March 30, 2003
ATLANTA -- U.S. health officials said Saturday that none of the antiviral drugs and other treatments they have tested are effective against a flu-like disease that has killed at least 54 people and sickened nearly 1,500 others around the world.
They also expanded their travel advisory, suggesting that anyone planning nonessential travel to mainland China, Hong Kong, Singapore or Hanoi, Vietnam, "may wish to postpone their trips until further notice."
"The global epidemic continues to expand," said Dr. Julie Gerberding, head of the Centers for Disease Control and Prevention. "We recognize this as an epidemic that is evolving."
The CDC has reported 62 cases of severe acute respiratory syndrome, or SARS, in the United States, and at least 35 cases have been reported in Canada, where three people have died.
But the majority of the cases have been in Asia, where the illness is believed to have originated.
On Saturday, the first doctor to realize the world was dealing with an unfamiliar disease died of the illness in Thailand. Dr. Carlo Urbani, 46, of Italy, a World Health Organization expert on communicable diseases, became infected while working in Vietnam, where he diagnosed a U.S. businessman hospitalized in Hanoi, the U.N. agency said. The businessman later died.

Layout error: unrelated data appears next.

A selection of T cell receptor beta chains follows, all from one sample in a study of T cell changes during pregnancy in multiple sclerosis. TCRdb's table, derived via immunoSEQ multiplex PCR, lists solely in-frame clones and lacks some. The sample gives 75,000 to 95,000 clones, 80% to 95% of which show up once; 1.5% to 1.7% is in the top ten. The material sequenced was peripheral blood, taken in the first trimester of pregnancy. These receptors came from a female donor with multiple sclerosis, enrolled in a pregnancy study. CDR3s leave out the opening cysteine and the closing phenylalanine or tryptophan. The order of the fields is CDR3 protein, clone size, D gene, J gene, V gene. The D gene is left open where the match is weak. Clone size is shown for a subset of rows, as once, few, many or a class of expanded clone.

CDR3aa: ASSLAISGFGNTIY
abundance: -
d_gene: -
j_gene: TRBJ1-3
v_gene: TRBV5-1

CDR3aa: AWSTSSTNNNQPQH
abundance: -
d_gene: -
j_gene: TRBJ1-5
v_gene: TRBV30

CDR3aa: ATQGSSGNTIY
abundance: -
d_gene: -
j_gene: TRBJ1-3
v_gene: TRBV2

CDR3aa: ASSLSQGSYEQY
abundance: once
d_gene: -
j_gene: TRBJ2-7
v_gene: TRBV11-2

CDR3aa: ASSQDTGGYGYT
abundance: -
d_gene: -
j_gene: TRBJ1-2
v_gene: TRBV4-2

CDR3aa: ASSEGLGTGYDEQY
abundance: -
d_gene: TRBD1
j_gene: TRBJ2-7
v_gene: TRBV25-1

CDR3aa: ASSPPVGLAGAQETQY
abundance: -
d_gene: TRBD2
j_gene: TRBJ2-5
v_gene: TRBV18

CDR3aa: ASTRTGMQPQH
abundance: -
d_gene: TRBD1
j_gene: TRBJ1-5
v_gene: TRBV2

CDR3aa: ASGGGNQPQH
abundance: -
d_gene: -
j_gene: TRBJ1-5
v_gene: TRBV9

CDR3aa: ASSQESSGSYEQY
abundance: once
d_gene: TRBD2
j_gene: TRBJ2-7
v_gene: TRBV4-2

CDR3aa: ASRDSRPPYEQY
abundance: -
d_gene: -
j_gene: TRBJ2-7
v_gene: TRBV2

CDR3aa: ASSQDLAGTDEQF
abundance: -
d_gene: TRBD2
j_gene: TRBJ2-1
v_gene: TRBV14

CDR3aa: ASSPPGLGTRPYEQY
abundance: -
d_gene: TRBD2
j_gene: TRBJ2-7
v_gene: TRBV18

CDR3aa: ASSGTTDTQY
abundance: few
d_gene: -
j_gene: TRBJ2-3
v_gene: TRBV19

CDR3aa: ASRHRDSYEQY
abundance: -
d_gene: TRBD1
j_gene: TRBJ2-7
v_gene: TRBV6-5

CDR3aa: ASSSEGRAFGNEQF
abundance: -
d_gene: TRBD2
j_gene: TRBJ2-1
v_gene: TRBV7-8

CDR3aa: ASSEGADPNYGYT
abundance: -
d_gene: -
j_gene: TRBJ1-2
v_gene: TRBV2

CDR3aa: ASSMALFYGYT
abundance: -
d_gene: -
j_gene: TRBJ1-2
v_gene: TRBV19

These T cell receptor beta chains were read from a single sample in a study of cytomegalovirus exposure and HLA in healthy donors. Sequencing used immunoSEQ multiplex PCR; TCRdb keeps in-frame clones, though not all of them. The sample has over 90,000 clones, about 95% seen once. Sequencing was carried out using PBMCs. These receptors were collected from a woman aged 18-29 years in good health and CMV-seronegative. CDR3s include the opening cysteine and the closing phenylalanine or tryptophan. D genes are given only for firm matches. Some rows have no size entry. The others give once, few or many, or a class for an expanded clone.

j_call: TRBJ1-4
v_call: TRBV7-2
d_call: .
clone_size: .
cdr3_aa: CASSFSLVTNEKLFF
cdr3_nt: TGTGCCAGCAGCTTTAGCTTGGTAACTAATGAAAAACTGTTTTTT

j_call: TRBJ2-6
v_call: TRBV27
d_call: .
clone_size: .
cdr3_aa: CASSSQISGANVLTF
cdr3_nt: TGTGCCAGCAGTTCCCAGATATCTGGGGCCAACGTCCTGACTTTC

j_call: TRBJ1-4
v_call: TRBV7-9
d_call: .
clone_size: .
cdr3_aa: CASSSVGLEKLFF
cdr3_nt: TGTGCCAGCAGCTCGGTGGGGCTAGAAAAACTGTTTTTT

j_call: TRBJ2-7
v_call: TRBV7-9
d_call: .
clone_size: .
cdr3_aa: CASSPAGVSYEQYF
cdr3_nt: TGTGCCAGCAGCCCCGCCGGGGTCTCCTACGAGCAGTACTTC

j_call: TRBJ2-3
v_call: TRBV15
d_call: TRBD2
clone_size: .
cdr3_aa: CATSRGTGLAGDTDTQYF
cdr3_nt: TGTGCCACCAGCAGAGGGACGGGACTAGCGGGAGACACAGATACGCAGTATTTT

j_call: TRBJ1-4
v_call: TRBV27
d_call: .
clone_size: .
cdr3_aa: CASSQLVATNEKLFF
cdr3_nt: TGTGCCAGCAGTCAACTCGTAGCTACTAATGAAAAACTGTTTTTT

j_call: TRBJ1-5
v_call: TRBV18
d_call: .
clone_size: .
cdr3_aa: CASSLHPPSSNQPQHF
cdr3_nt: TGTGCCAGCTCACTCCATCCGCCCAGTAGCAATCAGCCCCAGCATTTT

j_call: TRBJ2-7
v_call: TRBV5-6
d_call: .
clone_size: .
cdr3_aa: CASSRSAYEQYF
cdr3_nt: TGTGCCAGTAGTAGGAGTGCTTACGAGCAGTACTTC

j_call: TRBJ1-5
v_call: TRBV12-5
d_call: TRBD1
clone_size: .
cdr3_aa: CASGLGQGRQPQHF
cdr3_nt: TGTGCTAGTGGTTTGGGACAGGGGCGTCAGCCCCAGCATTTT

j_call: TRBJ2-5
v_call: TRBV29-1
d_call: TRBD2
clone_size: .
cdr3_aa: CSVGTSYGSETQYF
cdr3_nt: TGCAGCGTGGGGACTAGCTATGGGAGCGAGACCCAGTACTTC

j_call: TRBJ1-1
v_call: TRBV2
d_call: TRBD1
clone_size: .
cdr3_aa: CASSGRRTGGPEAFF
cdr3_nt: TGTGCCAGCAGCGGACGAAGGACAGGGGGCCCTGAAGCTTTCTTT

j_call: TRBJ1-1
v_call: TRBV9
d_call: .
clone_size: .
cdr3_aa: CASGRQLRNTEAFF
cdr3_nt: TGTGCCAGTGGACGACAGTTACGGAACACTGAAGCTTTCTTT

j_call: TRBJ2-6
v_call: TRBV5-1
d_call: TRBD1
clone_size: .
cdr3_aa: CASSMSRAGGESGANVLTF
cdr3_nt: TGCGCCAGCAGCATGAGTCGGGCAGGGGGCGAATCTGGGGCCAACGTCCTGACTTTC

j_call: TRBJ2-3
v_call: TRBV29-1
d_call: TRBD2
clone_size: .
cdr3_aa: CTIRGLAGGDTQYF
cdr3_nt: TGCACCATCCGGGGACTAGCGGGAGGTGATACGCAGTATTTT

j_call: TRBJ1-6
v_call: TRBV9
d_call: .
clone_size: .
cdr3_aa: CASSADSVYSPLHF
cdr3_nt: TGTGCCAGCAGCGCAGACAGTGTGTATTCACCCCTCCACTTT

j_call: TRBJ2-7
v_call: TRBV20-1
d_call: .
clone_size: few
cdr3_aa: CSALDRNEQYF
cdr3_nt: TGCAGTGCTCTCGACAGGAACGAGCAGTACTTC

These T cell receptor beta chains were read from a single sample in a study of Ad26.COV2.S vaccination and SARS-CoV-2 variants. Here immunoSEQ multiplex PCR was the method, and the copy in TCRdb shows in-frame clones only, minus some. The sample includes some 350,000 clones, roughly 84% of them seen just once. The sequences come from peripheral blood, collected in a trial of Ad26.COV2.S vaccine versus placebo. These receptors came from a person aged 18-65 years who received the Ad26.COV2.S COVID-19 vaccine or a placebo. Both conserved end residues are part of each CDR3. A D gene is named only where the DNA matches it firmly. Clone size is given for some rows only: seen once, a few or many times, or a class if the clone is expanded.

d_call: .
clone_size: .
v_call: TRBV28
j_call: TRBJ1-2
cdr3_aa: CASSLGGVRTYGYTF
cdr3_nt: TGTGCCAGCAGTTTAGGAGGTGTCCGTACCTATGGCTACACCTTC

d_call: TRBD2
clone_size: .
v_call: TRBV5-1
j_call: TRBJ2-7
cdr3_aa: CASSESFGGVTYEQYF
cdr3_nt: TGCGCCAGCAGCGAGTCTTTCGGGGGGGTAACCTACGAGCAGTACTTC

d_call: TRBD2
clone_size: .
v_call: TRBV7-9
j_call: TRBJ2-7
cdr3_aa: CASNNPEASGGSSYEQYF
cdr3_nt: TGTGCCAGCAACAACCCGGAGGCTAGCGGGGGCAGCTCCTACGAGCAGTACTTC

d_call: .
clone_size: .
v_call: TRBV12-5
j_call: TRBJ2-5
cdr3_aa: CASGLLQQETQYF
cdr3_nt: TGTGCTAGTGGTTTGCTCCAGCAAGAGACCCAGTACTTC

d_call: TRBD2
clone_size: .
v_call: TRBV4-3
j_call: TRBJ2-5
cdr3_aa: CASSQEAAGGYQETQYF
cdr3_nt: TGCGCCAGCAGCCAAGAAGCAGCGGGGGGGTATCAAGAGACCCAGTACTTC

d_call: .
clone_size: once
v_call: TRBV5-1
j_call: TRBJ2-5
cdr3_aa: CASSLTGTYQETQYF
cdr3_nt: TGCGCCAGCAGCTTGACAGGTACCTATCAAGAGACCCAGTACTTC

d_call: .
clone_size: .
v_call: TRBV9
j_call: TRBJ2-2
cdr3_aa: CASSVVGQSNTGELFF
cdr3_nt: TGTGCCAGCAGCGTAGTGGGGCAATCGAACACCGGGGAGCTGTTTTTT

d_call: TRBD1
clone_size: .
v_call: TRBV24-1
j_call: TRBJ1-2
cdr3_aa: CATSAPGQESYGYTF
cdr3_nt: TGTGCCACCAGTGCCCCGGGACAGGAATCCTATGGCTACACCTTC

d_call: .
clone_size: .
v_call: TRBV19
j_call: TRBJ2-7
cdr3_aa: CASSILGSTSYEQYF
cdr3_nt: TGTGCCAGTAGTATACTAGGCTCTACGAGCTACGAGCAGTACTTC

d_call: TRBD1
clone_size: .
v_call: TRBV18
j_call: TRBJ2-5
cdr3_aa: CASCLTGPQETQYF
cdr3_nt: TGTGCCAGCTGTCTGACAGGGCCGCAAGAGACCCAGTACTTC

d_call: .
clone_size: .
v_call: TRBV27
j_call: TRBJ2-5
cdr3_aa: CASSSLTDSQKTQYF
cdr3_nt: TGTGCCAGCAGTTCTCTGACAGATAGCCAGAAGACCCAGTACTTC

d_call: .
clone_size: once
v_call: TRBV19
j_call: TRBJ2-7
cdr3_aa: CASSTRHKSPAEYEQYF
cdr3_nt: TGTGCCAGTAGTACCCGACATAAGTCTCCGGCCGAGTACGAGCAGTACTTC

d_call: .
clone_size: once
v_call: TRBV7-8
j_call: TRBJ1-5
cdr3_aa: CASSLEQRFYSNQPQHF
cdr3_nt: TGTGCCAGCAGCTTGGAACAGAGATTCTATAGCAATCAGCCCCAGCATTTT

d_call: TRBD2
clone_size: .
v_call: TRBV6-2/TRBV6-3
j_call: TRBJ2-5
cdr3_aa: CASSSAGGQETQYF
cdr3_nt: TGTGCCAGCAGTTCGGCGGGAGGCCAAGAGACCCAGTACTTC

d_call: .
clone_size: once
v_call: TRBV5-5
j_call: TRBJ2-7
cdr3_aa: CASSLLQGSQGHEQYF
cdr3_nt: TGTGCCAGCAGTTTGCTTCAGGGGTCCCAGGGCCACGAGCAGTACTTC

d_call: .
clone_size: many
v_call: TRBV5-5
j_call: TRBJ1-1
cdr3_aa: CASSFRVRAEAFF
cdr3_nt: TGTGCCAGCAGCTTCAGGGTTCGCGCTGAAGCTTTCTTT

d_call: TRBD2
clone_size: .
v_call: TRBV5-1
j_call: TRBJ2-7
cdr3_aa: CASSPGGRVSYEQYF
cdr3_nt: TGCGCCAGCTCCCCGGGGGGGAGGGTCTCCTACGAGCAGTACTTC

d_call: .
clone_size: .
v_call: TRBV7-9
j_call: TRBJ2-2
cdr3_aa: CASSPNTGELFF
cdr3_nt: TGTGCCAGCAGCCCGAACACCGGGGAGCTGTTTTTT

U.S. health officials believe the illness comes from a new form of coronavirus, the virus that causes about a fifth of all colds.
Gerberding said Saturday that no successful drugs or treatments had yet been found.
"We have no evidence that any specific antiviral, steroid treatment or other agents that are targeting this virus have any benefit to patients," she said.
Two possible diagnostic tests that detect antibodies, indicating a person's immune system has reacted to the virus, are under development, and CDC officials hope to soon be able to supply those tests to state health departments, CDC officials said.
In Hong Kong, the number of people suffering from flu-like disease increased sharply Saturday to 12 people killed and 470 sickened. Dr. Yeoh Eng-kiong, Hong Kong health secretary, said more residents likely will become sick. More than 1,000 have been quarantined.
Thousands of Hong Kong residents donned surgical masks but many others refused to venture out, and activity in the usually bustling city stopped. Schools were closed and some companies shut down after workers became sick.
Singapore, which has had two deaths, nearly doubled the number of people quarantined to more than 1,500 on Friday.
The illness appears to have originated in China, which has been criticized for being slow in reporting cases. WHO officials who went to China to investigate the disease said Beijing has promised to improve monitoring of the illness, with daily updates from every province.
"We are desperate to know more about the scope and the magnitude of" SARS in China, Gerberding said. "It's the biggest predictor of where this will be headed in coming weeks."